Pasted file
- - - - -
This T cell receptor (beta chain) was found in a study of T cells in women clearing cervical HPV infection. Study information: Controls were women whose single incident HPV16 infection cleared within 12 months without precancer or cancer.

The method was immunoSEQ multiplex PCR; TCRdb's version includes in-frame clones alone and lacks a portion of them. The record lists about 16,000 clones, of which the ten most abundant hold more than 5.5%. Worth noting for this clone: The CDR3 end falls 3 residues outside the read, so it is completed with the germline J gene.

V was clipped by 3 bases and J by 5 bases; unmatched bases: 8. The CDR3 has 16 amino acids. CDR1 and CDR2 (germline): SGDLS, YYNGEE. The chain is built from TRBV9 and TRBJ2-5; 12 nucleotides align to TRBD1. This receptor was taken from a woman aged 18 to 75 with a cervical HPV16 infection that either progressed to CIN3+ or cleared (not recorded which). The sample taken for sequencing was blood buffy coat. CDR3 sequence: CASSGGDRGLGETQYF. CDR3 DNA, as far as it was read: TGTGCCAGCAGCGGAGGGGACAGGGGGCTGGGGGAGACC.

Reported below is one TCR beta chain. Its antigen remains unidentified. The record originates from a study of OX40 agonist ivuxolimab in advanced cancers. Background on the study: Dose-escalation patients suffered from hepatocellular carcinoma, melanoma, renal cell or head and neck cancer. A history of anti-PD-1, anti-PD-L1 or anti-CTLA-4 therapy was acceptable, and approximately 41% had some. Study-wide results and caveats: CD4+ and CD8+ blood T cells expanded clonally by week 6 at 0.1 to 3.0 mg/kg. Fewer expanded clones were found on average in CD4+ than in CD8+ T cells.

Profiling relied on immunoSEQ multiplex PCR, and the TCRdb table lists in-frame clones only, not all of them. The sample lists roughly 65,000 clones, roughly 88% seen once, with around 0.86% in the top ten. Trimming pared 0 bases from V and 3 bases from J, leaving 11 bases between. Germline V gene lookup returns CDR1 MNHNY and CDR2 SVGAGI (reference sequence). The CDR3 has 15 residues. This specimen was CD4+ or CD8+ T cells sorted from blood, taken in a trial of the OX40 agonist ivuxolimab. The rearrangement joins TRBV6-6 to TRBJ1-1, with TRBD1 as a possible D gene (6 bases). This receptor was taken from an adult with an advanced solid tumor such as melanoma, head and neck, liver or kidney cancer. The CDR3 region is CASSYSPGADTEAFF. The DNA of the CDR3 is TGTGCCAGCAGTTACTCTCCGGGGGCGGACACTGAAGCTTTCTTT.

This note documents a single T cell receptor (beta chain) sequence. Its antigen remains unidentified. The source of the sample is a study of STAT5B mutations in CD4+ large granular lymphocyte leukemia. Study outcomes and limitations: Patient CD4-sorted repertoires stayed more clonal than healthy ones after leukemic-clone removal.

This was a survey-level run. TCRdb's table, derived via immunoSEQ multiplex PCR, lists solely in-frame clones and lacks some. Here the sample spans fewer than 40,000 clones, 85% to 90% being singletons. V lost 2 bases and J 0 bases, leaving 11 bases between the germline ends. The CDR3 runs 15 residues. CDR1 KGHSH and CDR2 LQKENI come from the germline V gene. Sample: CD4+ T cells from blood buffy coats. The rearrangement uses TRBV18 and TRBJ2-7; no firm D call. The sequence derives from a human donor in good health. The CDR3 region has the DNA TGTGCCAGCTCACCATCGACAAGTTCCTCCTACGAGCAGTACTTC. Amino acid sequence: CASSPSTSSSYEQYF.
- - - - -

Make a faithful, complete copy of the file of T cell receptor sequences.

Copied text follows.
This T cell receptor (beta chain) was found in a study of T cells in women clearing cervical HPV infection. Study information: Controls were women whose single incident HPV16 infection cleared within 12 months without precancer or cancer.

The method was immunoSEQ multiplex PCR; TCRdb's version includes in-frame clones alone and lacks a portion of them. The record lists about 16,000 clones, of which the ten most abundant hold more than 5.5%. Worth noting for this clone: The CDR3 end falls 3 residues outside the read, so it is completed with the germline J gene.

V was clipped by 3 bases and J by 5 bases; unmatched bases: 8. The CDR3 has 16 amino acids. CDR1 and CDR2 (germline): SGDLS, YYNGEE. The chain is built from TRBV9 and TRBJ2-5; 12 nucleotides align to TRBD1. This receptor was taken from a woman aged 18 to 75 with a cervical HPV16 infection that either progressed to CIN3+ or cleared (not recorded which). The sample taken for sequencing was blood buffy coat. CDR3 sequence: CASSGGDRGLGETQYF. CDR3 DNA, as far as it was read: TGTGCCAGCAGCGGAGGGGACAGGGGGCTGGGGGAGACC.

Reported below is one TCR beta chain. Its antigen remains unidentified. The record originates from a study of OX40 agonist ivuxolimab in advanced cancers. Background on the study: Dose-escalation patients suffered from hepatocellular carcinoma, melanoma, renal cell or head and neck cancer. A history of anti-PD-1, anti-PD-L1 or anti-CTLA-4 therapy was acceptable, and approximately 41% had some. Study-wide results and caveats: CD4+ and CD8+ blood T cells expanded clonally by week 6 at 0.1 to 3.0 mg/kg. Fewer expanded clones were found on average in CD4+ than in CD8+ T cells.

Profiling relied on immunoSEQ multiplex PCR, and the TCRdb table lists in-frame clones only, not all of them. The sample lists roughly 65,000 clones, roughly 88% seen once, with around 0.86% in the top ten. Trimming pared 0 bases from V and 3 bases from J, leaving 11 bases between. Germline V gene lookup returns CDR1 MNHNY and CDR2 SVGAGI (reference sequence). The CDR3 has 15 residues. This specimen was CD4+ or CD8+ T cells sorted from blood, taken in a trial of the OX40 agonist ivuxolimab. The rearrangement joins TRBV6-6 to TRBJ1-1, with TRBD1 as a possible D gene (6 bases). This receptor was taken from an adult with an advanced solid tumor such as melanoma, head and neck, liver or kidney cancer. The CDR3 region is CASSYSPGADTEAFF. The DNA of the CDR3 is TGTGCCAGCAGTTACTCTCCGGGGGCGGACACTGAAGCTTTCTTT.

This note documents a single T cell receptor (beta chain) sequence. Its antigen remains unidentified. The source of the sample is a study of STAT5B mutations in CD4+ large granular lymphocyte leukemia. Study outcomes and limitations: Patient CD4-sorted repertoires stayed more clonal than healthy ones after leukemic-clone removal.

This was a survey-level run. TCRdb's table, derived via immunoSEQ multiplex PCR, lists solely in-frame clones and lacks some. Here the sample spans fewer than 40,000 clones, 85% to 90% being singletons. V lost 2 bases and J 0 bases, leaving 11 bases between the germline ends. The CDR3 runs 15 residues. CDR1 KGHSH and CDR2 LQKENI come from the germline V gene. Sample: CD4+ T cells from blood buffy coats. The rearrangement uses TRBV18 and TRBJ2-7; no firm D call. The sequence derives from a human donor in good health. The CDR3 region has the DNA TGTGCCAGCTCACCATCGACAAGTTCCTCCTACGAGCAGTACTTC. Amino acid sequence: CASSPSTSSSYEQYF.